Judith’s artworks are billowy and diaphanous, capturing the fleeting quality of a moment or a subject. Like she caught what it looks like between blinks. Her brush strokes are few but decisive, controlled. Rosa’s art for the day was made of fountain pen inks and brushes, though I couldn’t tell at first. It made me wonder “Is this all just one color? How did she do it?” She was just dab-dab-dabbing on paper and out popped a verdant forest. All while feeding and caring for her 5-year old boy who came along for the art session. I swear, moms must have extra arms and eyes hidden somewhere. Fidelle’s art is vibrant and emotive. There’s a lot going on below the surface, a lot she wants to express through her art. I love how she uses strong colors to express herself. My favorite was her painting of Ophelia in the water, surrounded by reeds and grass and wildflowers. All her pieces are practically vibrating with emotions. Lorraine’s art was, as always, happiness personified. Everything she does is bright and sunny and ready to burst out to song at any moment. Lexter’s art is very reflective of his personality; multifaceted and vibrant. A burst of colors and strokes and stories. My favorite among the pieces that he showed were his portraits. These are beautiful sketches, loosely done, filled with soul. I can’t help but notice how much he has improved since the last time that we met. He practices everyday, and it really does show on his work.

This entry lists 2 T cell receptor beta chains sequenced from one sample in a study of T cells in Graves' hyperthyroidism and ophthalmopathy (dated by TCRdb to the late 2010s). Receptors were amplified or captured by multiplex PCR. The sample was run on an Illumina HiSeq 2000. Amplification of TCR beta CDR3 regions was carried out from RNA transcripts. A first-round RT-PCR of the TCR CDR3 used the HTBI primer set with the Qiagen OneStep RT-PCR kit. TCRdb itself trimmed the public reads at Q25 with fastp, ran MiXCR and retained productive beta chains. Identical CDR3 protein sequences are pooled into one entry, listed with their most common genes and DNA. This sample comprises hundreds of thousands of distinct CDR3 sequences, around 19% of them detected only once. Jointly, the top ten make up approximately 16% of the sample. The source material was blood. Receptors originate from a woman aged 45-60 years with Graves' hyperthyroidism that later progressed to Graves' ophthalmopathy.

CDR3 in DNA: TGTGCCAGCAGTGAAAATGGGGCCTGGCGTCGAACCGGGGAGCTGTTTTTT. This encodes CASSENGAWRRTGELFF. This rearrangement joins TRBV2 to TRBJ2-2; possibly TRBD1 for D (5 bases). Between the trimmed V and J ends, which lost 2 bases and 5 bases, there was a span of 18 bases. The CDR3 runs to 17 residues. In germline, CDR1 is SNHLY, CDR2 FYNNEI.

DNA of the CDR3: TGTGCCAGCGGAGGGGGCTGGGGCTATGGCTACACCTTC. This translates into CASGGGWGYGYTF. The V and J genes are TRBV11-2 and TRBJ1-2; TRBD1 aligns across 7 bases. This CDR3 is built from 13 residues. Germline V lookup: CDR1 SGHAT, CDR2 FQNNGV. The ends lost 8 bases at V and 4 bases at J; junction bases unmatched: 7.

I often see these people’s works on Instagram and Facebook but really, photos take something away from the actual artwork. There’s nothing quite like seeing them in person.